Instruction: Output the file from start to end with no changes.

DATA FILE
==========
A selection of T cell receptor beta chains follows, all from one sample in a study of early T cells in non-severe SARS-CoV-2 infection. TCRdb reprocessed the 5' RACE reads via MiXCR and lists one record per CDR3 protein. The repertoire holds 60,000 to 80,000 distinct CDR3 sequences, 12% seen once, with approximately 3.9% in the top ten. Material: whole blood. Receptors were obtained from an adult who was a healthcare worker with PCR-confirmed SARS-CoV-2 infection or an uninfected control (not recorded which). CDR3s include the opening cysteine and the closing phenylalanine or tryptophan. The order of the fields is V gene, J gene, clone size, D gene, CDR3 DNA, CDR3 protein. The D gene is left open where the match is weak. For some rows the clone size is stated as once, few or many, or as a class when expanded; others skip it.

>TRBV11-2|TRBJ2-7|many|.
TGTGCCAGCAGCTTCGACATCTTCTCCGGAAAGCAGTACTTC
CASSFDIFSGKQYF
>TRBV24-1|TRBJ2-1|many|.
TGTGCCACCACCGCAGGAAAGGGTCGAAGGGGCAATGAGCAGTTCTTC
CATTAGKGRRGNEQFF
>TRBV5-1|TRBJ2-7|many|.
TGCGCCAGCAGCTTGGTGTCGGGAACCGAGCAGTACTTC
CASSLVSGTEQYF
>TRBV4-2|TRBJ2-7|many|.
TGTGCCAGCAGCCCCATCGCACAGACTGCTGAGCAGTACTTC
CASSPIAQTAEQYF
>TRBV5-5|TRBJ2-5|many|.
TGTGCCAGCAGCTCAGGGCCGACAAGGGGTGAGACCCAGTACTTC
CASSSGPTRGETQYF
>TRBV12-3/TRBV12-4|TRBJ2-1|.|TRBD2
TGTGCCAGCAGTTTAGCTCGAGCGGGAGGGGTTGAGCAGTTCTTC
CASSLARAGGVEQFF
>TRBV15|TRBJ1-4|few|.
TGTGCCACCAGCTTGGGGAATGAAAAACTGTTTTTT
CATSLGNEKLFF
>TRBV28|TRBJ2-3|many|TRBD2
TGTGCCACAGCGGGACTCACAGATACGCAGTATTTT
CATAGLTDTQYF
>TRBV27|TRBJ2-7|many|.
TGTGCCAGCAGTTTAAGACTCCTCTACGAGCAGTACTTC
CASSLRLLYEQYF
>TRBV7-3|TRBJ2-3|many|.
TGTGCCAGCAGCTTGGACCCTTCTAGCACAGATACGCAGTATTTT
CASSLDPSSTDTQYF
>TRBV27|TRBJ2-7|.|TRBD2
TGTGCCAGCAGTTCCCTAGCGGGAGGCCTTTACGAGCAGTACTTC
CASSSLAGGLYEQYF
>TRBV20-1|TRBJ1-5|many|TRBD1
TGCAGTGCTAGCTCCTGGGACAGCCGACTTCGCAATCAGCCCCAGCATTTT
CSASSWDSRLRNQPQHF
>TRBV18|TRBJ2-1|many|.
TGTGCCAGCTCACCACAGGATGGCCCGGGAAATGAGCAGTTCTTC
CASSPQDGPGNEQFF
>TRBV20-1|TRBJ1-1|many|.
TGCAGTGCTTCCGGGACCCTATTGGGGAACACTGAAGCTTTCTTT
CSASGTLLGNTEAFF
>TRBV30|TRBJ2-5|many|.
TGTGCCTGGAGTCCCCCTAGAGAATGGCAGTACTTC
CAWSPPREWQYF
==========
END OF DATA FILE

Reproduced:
A selection of T cell receptor beta chains follows, all from one sample in a study of early T cells in non-severe SARS-CoV-2 infection. TCRdb reprocessed the 5' RACE reads via MiXCR and lists one record per CDR3 protein. The repertoire holds 60,000 to 80,000 distinct CDR3 sequences, 12% seen once, with approximately 3.9% in the top ten. Material: whole blood. Receptors were obtained from an adult who was a healthcare worker with PCR-confirmed SARS-CoV-2 infection or an uninfected control (not recorded which). CDR3s include the opening cysteine and the closing phenylalanine or tryptophan. The order of the fields is V gene, J gene, clone size, D gene, CDR3 DNA, CDR3 protein. The D gene is left open where the match is weak. For some rows the clone size is stated as once, few or many, or as a class when expanded; others skip it.

>TRBV11-2|TRBJ2-7|many|.
TGTGCCAGCAGCTTCGACATCTTCTCCGGAAAGCAGTACTTC
CASSFDIFSGKQYF
>TRBV24-1|TRBJ2-1|many|.
TGTGCCACCACCGCAGGAAAGGGTCGAAGGGGCAATGAGCAGTTCTTC
CATTAGKGRRGNEQFF
>TRBV5-1|TRBJ2-7|many|.
TGCGCCAGCAGCTTGGTGTCGGGAACCGAGCAGTACTTC
CASSLVSGTEQYF
>TRBV4-2|TRBJ2-7|many|.
TGTGCCAGCAGCCCCATCGCACAGACTGCTGAGCAGTACTTC
CASSPIAQTAEQYF
>TRBV5-5|TRBJ2-5|many|.
TGTGCCAGCAGCTCAGGGCCGACAAGGGGTGAGACCCAGTACTTC
CASSSGPTRGETQYF
>TRBV12-3/TRBV12-4|TRBJ2-1|.|TRBD2
TGTGCCAGCAGTTTAGCTCGAGCGGGAGGGGTTGAGCAGTTCTTC
CASSLARAGGVEQFF
>TRBV15|TRBJ1-4|few|.
TGTGCCACCAGCTTGGGGAATGAAAAACTGTTTTTT
CATSLGNEKLFF
>TRBV28|TRBJ2-3|many|TRBD2
TGTGCCACAGCGGGACTCACAGATACGCAGTATTTT
CATAGLTDTQYF
>TRBV27|TRBJ2-7|many|.
TGTGCCAGCAGTTTAAGACTCCTCTACGAGCAGTACTTC
CASSLRLLYEQYF
>TRBV7-3|TRBJ2-3|many|.
TGTGCCAGCAGCTTGGACCCTTCTAGCACAGATACGCAGTATTTT
CASSLDPSSTDTQYF
>TRBV27|TRBJ2-7|.|TRBD2
TGTGCCAGCAGTTCCCTAGCGGGAGGCCTTTACGAGCAGTACTTC
CASSSLAGGLYEQYF
>TRBV20-1|TRBJ1-5|many|TRBD1
TGCAGTGCTAGCTCCTGGGACAGCCGACTTCGCAATCAGCCCCAGCATTTT
CSASSWDSRLRNQPQHF
>TRBV18|TRBJ2-1|many|.
TGTGCCAGCTCACCACAGGATGGCCCGGGAAATGAGCAGTTCTTC
CASSPQDGPGNEQFF
>TRBV20-1|TRBJ1-1|many|.
TGCAGTGCTTCCGGGACCCTATTGGGGAACACTGAAGCTTTCTTT
CSASGTLLGNTEAFF
>TRBV30|TRBJ2-5|many|.
TGTGCCTGGAGTCCCCCTAGAGAATGGCAGTACTTC
CAWSPPREWQYF